Manchester City Could March On to Success Under Roberto Mancini

Bleacher ReportCorrespondent IJanuary 16, 2010

LIVERPOOL, ENGLAND - JANUARY 16:  Manchester City Manager Roberto Mancini looks on during the Barclays Premier League match between Everton and Manchester City at Goodison Park on January 16, 2010 in Liverpool, England.  (Photo by Michael Regan/Getty Images)
Michael Regan/Getty Images

Manchester City supporters have much reason to feel happy about their club's sudden chances. It seems as if the radical decision to fire Mark Hughes while bringing in the versatile Italian in Mancini was not only wise, but also sensible.

Sure, the rash dismissal of Hughes deserved some form of criticism, but who can argue against the sudden form of which Mancini has installed in the Citizens?

The club have clearly transformed themselves in ways that even Mancini himself probably would have never suspected: four successive victories in five matches. Impressive!

However, the main question leading up to this season's finale is whether Mancini could not only lead the Citizens to the Champions League, but also build the team around his image in away that reflects his persona and his track record from Italy.

Manchester City must incorporate what Mancini has accomplished, and to do that, Mancini would have to consider a further remodeling of the club he inherited.

Why the argument for such a change?

First of all, this team wasn't built by Mancini. Second, the club is now comprised of expensive players such as Robinho who've shown nothing to justify the millions spent on them in the first place.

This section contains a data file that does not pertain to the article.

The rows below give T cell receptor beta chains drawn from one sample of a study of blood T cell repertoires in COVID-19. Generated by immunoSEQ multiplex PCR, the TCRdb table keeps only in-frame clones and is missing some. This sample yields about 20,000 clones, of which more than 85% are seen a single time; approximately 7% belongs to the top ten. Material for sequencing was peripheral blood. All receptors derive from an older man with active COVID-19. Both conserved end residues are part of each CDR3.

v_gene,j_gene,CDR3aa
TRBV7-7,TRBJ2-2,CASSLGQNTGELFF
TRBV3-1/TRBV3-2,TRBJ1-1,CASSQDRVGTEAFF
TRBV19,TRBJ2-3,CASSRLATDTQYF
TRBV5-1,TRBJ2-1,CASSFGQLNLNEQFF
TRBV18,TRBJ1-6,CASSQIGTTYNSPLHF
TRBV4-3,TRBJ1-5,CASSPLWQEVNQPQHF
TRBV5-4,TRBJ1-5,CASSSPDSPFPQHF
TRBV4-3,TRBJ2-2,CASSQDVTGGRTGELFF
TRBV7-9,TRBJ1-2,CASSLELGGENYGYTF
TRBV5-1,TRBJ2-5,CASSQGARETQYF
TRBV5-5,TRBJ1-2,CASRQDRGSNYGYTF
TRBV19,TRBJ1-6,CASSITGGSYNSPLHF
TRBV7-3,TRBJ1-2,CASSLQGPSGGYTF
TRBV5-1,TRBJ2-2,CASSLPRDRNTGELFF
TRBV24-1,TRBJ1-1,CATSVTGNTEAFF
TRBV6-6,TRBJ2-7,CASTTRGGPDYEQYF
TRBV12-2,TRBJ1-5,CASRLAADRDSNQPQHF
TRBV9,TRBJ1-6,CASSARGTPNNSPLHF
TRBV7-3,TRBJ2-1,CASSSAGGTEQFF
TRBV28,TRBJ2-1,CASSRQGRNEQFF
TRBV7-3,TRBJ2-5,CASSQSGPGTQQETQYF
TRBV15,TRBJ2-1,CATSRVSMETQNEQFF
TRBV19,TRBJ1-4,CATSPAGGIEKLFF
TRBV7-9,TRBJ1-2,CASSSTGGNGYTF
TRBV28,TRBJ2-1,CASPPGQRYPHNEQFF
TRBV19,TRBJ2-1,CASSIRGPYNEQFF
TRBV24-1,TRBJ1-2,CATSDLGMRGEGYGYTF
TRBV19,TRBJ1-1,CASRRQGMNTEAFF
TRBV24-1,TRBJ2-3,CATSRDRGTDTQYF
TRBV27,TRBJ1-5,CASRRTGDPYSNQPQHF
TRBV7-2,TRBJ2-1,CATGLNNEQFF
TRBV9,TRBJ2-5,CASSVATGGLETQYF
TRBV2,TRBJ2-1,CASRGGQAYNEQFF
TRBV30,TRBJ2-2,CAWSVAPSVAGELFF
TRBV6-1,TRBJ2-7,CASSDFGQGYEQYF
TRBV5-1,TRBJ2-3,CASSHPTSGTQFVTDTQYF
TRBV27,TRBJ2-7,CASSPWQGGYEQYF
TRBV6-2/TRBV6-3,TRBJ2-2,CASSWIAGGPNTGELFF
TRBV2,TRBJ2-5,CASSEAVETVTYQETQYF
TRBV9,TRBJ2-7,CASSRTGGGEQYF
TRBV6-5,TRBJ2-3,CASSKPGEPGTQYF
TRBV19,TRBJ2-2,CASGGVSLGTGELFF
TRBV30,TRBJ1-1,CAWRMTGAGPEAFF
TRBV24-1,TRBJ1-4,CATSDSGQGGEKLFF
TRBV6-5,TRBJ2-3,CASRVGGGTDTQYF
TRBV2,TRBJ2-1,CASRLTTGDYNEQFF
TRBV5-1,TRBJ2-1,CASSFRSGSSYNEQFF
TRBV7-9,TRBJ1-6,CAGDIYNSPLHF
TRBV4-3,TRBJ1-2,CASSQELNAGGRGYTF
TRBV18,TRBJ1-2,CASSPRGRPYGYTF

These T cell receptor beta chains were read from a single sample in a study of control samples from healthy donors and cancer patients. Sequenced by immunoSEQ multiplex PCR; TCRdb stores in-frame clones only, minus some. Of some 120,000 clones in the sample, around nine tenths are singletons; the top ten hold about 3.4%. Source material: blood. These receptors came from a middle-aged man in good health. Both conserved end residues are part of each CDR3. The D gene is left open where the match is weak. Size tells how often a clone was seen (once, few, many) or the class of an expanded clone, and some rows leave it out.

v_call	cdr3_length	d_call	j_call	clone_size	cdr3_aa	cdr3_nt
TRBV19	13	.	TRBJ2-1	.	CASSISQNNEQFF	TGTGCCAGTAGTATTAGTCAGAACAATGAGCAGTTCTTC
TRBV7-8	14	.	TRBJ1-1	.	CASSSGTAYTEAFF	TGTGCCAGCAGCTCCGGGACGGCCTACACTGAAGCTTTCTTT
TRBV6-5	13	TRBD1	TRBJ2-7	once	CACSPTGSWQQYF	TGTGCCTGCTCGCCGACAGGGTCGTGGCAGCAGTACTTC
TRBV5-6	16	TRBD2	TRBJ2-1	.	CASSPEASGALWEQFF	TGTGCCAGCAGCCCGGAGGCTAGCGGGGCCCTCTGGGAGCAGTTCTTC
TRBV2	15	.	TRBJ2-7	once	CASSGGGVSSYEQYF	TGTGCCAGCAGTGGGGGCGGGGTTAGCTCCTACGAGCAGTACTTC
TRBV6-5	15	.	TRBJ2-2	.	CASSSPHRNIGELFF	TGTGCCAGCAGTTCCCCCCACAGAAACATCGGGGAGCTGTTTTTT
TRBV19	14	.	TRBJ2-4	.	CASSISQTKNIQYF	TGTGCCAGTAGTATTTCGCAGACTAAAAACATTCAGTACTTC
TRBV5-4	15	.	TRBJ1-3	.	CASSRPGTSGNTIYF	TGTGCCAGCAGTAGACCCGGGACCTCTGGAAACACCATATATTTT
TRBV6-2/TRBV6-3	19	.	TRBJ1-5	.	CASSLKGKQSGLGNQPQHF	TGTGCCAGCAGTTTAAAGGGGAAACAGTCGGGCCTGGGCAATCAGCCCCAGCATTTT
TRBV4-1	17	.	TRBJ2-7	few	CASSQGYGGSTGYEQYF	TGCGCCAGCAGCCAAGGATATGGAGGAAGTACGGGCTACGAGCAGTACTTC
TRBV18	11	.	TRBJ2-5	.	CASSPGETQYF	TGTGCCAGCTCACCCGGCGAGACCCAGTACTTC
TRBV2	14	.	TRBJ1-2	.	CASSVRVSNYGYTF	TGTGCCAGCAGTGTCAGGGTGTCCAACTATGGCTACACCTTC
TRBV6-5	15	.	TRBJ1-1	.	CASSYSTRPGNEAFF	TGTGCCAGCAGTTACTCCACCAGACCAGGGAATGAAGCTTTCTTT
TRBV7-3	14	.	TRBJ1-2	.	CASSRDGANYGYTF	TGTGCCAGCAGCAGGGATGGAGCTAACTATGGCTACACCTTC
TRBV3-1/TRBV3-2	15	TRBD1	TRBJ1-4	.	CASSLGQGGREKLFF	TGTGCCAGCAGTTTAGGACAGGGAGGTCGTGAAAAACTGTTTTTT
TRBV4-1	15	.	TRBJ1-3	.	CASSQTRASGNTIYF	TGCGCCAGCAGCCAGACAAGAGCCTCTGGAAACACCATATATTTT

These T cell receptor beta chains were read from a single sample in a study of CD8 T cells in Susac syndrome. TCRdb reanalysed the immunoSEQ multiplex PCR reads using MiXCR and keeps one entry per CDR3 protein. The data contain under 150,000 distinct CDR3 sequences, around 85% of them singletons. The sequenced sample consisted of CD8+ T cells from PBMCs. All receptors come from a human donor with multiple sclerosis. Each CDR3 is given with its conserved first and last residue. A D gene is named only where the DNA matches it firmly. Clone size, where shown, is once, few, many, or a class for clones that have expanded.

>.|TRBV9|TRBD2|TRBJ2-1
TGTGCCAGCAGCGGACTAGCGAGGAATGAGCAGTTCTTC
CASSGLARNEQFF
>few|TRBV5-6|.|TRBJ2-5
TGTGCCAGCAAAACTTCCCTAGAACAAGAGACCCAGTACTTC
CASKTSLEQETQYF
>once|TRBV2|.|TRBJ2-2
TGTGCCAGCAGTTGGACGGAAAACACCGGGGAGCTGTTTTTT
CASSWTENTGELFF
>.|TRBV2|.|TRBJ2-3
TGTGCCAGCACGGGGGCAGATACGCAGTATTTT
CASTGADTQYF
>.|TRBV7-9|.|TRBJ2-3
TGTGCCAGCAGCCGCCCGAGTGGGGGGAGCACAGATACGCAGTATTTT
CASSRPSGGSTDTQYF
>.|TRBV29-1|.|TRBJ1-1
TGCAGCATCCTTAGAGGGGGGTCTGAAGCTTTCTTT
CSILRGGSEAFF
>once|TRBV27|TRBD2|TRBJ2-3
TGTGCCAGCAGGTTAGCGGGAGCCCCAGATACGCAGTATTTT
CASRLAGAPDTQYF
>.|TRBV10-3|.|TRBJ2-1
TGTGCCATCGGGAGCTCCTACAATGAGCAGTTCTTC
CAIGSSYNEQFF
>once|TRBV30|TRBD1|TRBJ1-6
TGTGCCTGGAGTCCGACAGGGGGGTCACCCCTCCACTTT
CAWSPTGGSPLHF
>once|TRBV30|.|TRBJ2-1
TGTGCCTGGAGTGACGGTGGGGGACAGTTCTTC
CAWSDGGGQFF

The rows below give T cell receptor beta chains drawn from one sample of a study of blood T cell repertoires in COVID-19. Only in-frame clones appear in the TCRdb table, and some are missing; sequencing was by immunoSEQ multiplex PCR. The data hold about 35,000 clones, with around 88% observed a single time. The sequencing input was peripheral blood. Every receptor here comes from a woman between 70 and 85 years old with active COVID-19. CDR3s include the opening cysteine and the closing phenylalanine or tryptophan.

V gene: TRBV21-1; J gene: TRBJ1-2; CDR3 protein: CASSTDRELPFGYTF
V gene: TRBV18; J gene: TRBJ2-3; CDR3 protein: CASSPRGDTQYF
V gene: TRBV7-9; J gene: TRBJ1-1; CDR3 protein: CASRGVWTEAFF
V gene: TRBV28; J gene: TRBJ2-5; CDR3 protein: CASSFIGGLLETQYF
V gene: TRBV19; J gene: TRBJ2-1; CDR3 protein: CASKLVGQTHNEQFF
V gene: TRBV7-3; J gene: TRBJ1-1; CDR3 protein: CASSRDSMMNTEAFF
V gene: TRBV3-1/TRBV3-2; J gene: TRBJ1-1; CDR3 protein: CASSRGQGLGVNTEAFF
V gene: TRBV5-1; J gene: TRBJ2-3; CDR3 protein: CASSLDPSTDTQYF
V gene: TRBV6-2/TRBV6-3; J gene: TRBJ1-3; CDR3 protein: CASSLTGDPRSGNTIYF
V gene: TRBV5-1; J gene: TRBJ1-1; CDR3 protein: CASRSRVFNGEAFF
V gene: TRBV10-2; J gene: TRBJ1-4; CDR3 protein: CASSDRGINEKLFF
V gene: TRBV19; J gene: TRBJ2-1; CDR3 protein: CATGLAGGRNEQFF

More importantly, Mancini needs to develop and sign in the players who will play to and respect his playing philosophy.

Fringe players such as Wayne Bridge, Tony Lescott (a waste of 20+ million pounds) and Santa Cruz would have to be considered as either surpluses to requirements or simply bad investments.

Okay, maybe Santa Cruz deserves more of a chance, but most of the squad assembled by Mark Hughes is in need of some tinkering. Players such as Ireland, Weiss, Richards, Tevez, Bellamy, De Jong, Petrov, Given, Hart, and Garrido are worthy keeps.

Everyone else can be replaceable, and Mancini will eventually come to that realization. To say that Manchester City are right in the thick of things is in some ways an understatement.

The Citizens may be on course to qualify for Europe, but justifying their place in European competition for next season is a totally different matter. One that Mancini will hopefully be able to address to success.

Enjoy Eastlanders!